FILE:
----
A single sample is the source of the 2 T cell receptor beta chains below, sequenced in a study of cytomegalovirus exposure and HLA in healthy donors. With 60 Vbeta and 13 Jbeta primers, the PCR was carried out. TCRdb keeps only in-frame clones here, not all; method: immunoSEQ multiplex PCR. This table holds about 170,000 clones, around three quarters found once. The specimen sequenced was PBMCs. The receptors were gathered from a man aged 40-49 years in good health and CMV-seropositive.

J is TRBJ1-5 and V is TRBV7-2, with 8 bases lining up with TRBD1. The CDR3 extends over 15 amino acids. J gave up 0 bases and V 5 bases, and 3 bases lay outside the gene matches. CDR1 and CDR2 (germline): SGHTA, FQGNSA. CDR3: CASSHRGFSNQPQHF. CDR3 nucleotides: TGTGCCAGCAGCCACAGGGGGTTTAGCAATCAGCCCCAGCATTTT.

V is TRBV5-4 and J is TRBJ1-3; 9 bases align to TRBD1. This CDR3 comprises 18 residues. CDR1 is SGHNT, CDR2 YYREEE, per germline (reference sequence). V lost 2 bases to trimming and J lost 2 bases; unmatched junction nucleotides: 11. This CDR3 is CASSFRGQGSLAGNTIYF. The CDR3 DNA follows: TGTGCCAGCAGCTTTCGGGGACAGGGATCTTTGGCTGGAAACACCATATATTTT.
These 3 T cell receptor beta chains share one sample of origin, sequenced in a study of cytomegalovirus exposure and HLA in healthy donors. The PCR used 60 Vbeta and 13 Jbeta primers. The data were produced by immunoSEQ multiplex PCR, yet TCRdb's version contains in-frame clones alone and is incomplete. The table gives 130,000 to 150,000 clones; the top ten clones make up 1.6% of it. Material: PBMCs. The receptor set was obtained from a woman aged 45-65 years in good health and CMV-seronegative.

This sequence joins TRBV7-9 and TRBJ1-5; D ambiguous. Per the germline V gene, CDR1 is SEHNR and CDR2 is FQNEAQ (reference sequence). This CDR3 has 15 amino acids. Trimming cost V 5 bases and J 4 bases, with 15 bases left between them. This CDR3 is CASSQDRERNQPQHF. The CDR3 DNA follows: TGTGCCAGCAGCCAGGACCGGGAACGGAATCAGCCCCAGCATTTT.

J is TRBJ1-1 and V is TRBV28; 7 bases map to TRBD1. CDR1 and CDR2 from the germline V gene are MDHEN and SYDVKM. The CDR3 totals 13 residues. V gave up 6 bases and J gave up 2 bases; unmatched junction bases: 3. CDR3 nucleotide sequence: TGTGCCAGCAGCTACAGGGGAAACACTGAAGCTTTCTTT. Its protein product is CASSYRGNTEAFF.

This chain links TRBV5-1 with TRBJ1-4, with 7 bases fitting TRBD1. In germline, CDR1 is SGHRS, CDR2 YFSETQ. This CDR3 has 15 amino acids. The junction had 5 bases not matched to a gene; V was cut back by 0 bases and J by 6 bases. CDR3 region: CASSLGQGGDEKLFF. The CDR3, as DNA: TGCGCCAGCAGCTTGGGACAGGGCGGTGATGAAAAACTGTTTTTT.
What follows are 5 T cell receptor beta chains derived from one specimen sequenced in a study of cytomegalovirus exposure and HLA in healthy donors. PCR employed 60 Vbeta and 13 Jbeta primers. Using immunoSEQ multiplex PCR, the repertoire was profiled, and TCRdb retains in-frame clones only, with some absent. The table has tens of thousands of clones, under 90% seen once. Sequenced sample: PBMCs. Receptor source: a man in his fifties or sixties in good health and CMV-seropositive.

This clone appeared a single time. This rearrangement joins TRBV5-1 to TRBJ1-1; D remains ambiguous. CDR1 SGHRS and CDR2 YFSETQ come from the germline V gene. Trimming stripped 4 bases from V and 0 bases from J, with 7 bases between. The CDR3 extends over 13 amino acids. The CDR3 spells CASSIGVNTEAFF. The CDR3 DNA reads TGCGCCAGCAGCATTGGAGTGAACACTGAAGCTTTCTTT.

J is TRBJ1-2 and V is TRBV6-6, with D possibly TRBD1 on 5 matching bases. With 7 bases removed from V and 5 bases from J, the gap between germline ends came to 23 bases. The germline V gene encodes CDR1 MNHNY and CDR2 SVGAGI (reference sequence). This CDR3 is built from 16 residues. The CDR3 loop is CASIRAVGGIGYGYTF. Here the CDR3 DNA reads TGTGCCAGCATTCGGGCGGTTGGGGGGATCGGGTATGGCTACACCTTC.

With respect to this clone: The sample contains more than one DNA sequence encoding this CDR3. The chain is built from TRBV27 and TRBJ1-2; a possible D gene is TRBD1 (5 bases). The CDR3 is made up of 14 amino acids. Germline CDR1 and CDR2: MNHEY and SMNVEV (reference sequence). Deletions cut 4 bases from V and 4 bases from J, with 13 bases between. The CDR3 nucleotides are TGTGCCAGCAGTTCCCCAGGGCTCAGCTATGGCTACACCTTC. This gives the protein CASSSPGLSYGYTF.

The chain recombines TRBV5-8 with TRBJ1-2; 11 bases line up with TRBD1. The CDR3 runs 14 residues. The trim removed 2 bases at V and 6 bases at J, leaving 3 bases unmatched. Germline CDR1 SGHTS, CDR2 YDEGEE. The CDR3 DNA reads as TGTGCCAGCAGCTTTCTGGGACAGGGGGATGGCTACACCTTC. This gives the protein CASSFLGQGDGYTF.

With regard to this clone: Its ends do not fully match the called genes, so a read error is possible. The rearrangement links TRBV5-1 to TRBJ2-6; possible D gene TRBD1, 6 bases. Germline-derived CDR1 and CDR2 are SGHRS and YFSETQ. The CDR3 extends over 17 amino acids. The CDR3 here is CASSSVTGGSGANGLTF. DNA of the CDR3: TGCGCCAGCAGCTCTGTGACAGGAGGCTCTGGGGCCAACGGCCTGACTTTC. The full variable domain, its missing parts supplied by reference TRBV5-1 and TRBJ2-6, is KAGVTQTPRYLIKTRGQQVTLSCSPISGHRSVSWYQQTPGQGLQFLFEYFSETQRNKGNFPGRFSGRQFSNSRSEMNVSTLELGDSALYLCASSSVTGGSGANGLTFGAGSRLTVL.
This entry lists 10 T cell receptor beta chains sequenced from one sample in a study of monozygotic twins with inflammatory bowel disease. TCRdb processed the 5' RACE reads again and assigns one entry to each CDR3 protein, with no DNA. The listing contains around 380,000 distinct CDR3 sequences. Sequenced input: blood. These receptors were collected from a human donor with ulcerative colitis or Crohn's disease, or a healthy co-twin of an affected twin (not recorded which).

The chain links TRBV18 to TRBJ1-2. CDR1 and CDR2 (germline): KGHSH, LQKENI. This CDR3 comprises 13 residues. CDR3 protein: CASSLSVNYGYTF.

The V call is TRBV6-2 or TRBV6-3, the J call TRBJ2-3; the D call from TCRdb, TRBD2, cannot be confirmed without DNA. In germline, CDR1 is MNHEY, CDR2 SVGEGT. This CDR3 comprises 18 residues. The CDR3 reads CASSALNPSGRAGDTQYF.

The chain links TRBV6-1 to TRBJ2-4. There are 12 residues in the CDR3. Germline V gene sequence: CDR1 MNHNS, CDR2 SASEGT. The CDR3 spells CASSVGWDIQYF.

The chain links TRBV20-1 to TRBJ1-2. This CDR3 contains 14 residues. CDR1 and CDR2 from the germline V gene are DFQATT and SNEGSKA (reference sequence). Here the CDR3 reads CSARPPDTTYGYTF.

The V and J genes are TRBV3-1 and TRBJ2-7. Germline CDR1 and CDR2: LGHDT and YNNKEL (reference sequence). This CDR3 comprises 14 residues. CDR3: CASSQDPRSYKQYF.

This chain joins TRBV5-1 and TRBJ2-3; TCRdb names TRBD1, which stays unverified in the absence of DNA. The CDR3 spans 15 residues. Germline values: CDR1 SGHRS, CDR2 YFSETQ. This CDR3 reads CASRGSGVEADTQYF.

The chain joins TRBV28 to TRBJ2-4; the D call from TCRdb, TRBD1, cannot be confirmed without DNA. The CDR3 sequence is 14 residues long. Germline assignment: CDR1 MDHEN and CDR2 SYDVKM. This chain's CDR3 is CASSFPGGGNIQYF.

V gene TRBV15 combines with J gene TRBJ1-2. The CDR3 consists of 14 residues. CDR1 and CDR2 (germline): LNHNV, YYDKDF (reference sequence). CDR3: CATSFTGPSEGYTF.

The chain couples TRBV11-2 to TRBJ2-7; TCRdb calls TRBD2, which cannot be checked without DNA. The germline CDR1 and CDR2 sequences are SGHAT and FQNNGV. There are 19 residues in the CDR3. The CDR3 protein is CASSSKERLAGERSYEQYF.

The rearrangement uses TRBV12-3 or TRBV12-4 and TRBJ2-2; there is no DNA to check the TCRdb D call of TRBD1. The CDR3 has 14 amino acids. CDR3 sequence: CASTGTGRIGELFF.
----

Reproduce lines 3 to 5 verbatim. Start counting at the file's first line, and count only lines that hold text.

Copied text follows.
V is TRBV5-4 and J is TRBJ1-3; 9 bases align to TRBD1. This CDR3 comprises 18 residues. CDR1 is SGHNT, CDR2 YYREEE, per germline (reference sequence). V lost 2 bases to trimming and J lost 2 bases; unmatched junction nucleotides: 11. This CDR3 is CASSFRGQGSLAGNTIYF. The CDR3 DNA follows: TGTGCCAGCAGCTTTCGGGGACAGGGATCTTTGGCTGGAAACACCATATATTTT.
These 3 T cell receptor beta chains share one sample of origin, sequenced in a study of cytomegalovirus exposure and HLA in healthy donors. The PCR used 60 Vbeta and 13 Jbeta primers. The data were produced by immunoSEQ multiplex PCR, yet TCRdb's version contains in-frame clones alone and is incomplete. The table gives 130,000 to 150,000 clones; the top ten clones make up 1.6% of it. Material: PBMCs. The receptor set was obtained from a woman aged 45-65 years in good health and CMV-seronegative.

This sequence joins TRBV7-9 and TRBJ1-5; D ambiguous. Per the germline V gene, CDR1 is SEHNR and CDR2 is FQNEAQ (reference sequence). This CDR3 has 15 amino acids. Trimming cost V 5 bases and J 4 bases, with 15 bases left between them. This CDR3 is CASSQDRERNQPQHF. The CDR3 DNA follows: TGTGCCAGCAGCCAGGACCGGGAACGGAATCAGCCCCAGCATTTT.